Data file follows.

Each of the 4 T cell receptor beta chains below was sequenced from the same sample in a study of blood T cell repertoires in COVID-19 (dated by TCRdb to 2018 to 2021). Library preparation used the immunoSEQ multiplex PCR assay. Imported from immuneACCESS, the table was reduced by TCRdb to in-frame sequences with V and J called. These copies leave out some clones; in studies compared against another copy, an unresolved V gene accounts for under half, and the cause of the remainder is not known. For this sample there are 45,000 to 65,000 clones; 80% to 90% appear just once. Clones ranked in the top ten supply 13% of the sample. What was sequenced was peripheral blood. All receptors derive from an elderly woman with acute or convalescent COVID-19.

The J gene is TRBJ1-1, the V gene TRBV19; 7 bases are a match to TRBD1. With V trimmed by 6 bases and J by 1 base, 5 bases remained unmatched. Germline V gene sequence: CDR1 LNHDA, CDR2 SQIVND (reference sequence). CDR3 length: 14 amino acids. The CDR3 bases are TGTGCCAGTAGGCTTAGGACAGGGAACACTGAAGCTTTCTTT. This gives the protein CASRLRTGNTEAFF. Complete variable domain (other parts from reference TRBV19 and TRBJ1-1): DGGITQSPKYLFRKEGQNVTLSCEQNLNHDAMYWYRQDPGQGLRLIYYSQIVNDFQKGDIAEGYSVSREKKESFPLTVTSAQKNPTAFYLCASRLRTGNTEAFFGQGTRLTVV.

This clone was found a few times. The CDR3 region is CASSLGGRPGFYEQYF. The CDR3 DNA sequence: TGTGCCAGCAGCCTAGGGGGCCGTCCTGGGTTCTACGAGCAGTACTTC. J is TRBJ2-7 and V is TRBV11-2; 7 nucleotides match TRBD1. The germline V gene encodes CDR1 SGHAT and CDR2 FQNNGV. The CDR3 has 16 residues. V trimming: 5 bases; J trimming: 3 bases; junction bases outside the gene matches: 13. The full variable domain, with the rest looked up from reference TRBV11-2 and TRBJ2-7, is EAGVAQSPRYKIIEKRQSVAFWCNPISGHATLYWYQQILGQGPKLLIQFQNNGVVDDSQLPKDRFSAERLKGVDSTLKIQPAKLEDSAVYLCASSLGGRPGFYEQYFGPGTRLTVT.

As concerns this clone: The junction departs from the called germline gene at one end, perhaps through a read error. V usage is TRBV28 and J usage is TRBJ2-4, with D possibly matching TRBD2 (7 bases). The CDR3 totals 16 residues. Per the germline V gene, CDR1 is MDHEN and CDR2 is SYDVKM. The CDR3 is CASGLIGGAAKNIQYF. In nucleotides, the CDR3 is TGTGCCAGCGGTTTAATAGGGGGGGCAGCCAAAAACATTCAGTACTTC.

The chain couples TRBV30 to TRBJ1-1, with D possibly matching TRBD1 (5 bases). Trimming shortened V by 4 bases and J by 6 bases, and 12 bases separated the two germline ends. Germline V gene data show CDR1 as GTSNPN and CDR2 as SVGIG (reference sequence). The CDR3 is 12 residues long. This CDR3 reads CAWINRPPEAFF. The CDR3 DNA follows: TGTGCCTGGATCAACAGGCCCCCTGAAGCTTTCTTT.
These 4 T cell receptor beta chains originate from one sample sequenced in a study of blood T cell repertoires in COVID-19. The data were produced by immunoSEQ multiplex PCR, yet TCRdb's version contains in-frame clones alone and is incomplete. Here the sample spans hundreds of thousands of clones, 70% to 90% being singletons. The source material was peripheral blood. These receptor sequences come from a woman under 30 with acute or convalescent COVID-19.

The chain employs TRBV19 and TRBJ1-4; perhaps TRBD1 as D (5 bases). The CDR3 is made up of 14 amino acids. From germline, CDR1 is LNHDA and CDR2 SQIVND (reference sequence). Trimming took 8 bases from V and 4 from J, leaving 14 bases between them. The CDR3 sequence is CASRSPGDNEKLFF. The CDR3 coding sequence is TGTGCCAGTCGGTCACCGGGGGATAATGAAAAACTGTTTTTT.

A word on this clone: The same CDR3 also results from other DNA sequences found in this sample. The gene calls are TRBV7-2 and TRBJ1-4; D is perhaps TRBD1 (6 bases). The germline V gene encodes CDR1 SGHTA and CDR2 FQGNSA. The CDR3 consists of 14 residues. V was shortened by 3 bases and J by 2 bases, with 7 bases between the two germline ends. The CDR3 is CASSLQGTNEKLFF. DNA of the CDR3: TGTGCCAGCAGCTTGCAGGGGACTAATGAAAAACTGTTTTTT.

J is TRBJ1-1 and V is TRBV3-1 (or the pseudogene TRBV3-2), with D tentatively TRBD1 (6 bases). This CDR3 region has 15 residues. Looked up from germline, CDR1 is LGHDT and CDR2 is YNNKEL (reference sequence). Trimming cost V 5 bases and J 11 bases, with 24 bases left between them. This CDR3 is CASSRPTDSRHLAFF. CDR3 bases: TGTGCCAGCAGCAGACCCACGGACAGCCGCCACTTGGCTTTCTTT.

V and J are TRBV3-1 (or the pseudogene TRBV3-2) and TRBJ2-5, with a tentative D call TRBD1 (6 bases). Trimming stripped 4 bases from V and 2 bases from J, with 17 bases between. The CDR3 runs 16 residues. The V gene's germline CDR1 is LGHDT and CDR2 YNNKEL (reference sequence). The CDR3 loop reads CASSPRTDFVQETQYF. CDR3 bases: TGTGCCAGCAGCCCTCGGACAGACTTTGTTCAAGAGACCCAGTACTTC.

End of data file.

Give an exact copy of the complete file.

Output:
Each of the 4 T cell receptor beta chains below was sequenced from the same sample in a study of blood T cell repertoires in COVID-19 (dated by TCRdb to 2018 to 2021). Library preparation used the immunoSEQ multiplex PCR assay. Imported from immuneACCESS, the table was reduced by TCRdb to in-frame sequences with V and J called. These copies leave out some clones; in studies compared against another copy, an unresolved V gene accounts for under half, and the cause of the remainder is not known. For this sample there are 45,000 to 65,000 clones; 80% to 90% appear just once. Clones ranked in the top ten supply 13% of the sample. What was sequenced was peripheral blood. All receptors derive from an elderly woman with acute or convalescent COVID-19.

The J gene is TRBJ1-1, the V gene TRBV19; 7 bases are a match to TRBD1. With V trimmed by 6 bases and J by 1 base, 5 bases remained unmatched. Germline V gene sequence: CDR1 LNHDA, CDR2 SQIVND (reference sequence). CDR3 length: 14 amino acids. The CDR3 bases are TGTGCCAGTAGGCTTAGGACAGGGAACACTGAAGCTTTCTTT. This gives the protein CASRLRTGNTEAFF. Complete variable domain (other parts from reference TRBV19 and TRBJ1-1): DGGITQSPKYLFRKEGQNVTLSCEQNLNHDAMYWYRQDPGQGLRLIYYSQIVNDFQKGDIAEGYSVSREKKESFPLTVTSAQKNPTAFYLCASRLRTGNTEAFFGQGTRLTVV.

This clone was found a few times. The CDR3 region is CASSLGGRPGFYEQYF. The CDR3 DNA sequence: TGTGCCAGCAGCCTAGGGGGCCGTCCTGGGTTCTACGAGCAGTACTTC. J is TRBJ2-7 and V is TRBV11-2; 7 nucleotides match TRBD1. The germline V gene encodes CDR1 SGHAT and CDR2 FQNNGV. The CDR3 has 16 residues. V trimming: 5 bases; J trimming: 3 bases; junction bases outside the gene matches: 13. The full variable domain, with the rest looked up from reference TRBV11-2 and TRBJ2-7, is EAGVAQSPRYKIIEKRQSVAFWCNPISGHATLYWYQQILGQGPKLLIQFQNNGVVDDSQLPKDRFSAERLKGVDSTLKIQPAKLEDSAVYLCASSLGGRPGFYEQYFGPGTRLTVT.

As concerns this clone: The junction departs from the called germline gene at one end, perhaps through a read error. V usage is TRBV28 and J usage is TRBJ2-4, with D possibly matching TRBD2 (7 bases). The CDR3 totals 16 residues. Per the germline V gene, CDR1 is MDHEN and CDR2 is SYDVKM. The CDR3 is CASGLIGGAAKNIQYF. In nucleotides, the CDR3 is TGTGCCAGCGGTTTAATAGGGGGGGCAGCCAAAAACATTCAGTACTTC.

The chain couples TRBV30 to TRBJ1-1, with D possibly matching TRBD1 (5 bases). Trimming shortened V by 4 bases and J by 6 bases, and 12 bases separated the two germline ends. Germline V gene data show CDR1 as GTSNPN and CDR2 as SVGIG (reference sequence). The CDR3 is 12 residues long. This CDR3 reads CAWINRPPEAFF. The CDR3 DNA follows: TGTGCCTGGATCAACAGGCCCCCTGAAGCTTTCTTT.
These 4 T cell receptor beta chains originate from one sample sequenced in a study of blood T cell repertoires in COVID-19. The data were produced by immunoSEQ multiplex PCR, yet TCRdb's version contains in-frame clones alone and is incomplete. Here the sample spans hundreds of thousands of clones, 70% to 90% being singletons. The source material was peripheral blood. These receptor sequences come from a woman under 30 with acute or convalescent COVID-19.

The chain employs TRBV19 and TRBJ1-4; perhaps TRBD1 as D (5 bases). The CDR3 is made up of 14 amino acids. From germline, CDR1 is LNHDA and CDR2 SQIVND (reference sequence). Trimming took 8 bases from V and 4 from J, leaving 14 bases between them. The CDR3 sequence is CASRSPGDNEKLFF. The CDR3 coding sequence is TGTGCCAGTCGGTCACCGGGGGATAATGAAAAACTGTTTTTT.

A word on this clone: The same CDR3 also results from other DNA sequences found in this sample. The gene calls are TRBV7-2 and TRBJ1-4; D is perhaps TRBD1 (6 bases). The germline V gene encodes CDR1 SGHTA and CDR2 FQGNSA. The CDR3 consists of 14 residues. V was shortened by 3 bases and J by 2 bases, with 7 bases between the two germline ends. The CDR3 is CASSLQGTNEKLFF. DNA of the CDR3: TGTGCCAGCAGCTTGCAGGGGACTAATGAAAAACTGTTTTTT.

J is TRBJ1-1 and V is TRBV3-1 (or the pseudogene TRBV3-2), with D tentatively TRBD1 (6 bases). This CDR3 region has 15 residues. Looked up from germline, CDR1 is LGHDT and CDR2 is YNNKEL (reference sequence). Trimming cost V 5 bases and J 11 bases, with 24 bases left between them. This CDR3 is CASSRPTDSRHLAFF. CDR3 bases: TGTGCCAGCAGCAGACCCACGGACAGCCGCCACTTGGCTTTCTTT.

V and J are TRBV3-1 (or the pseudogene TRBV3-2) and TRBJ2-5, with a tentative D call TRBD1 (6 bases). Trimming stripped 4 bases from V and 2 bases from J, with 17 bases between. The CDR3 runs 16 residues. The V gene's germline CDR1 is LGHDT and CDR2 YNNKEL (reference sequence). The CDR3 loop reads CASSPRTDFVQETQYF. CDR3 bases: TGTGCCAGCAGCCCTCGGACAGACTTTGTTCAAGAGACCCAGTACTTC.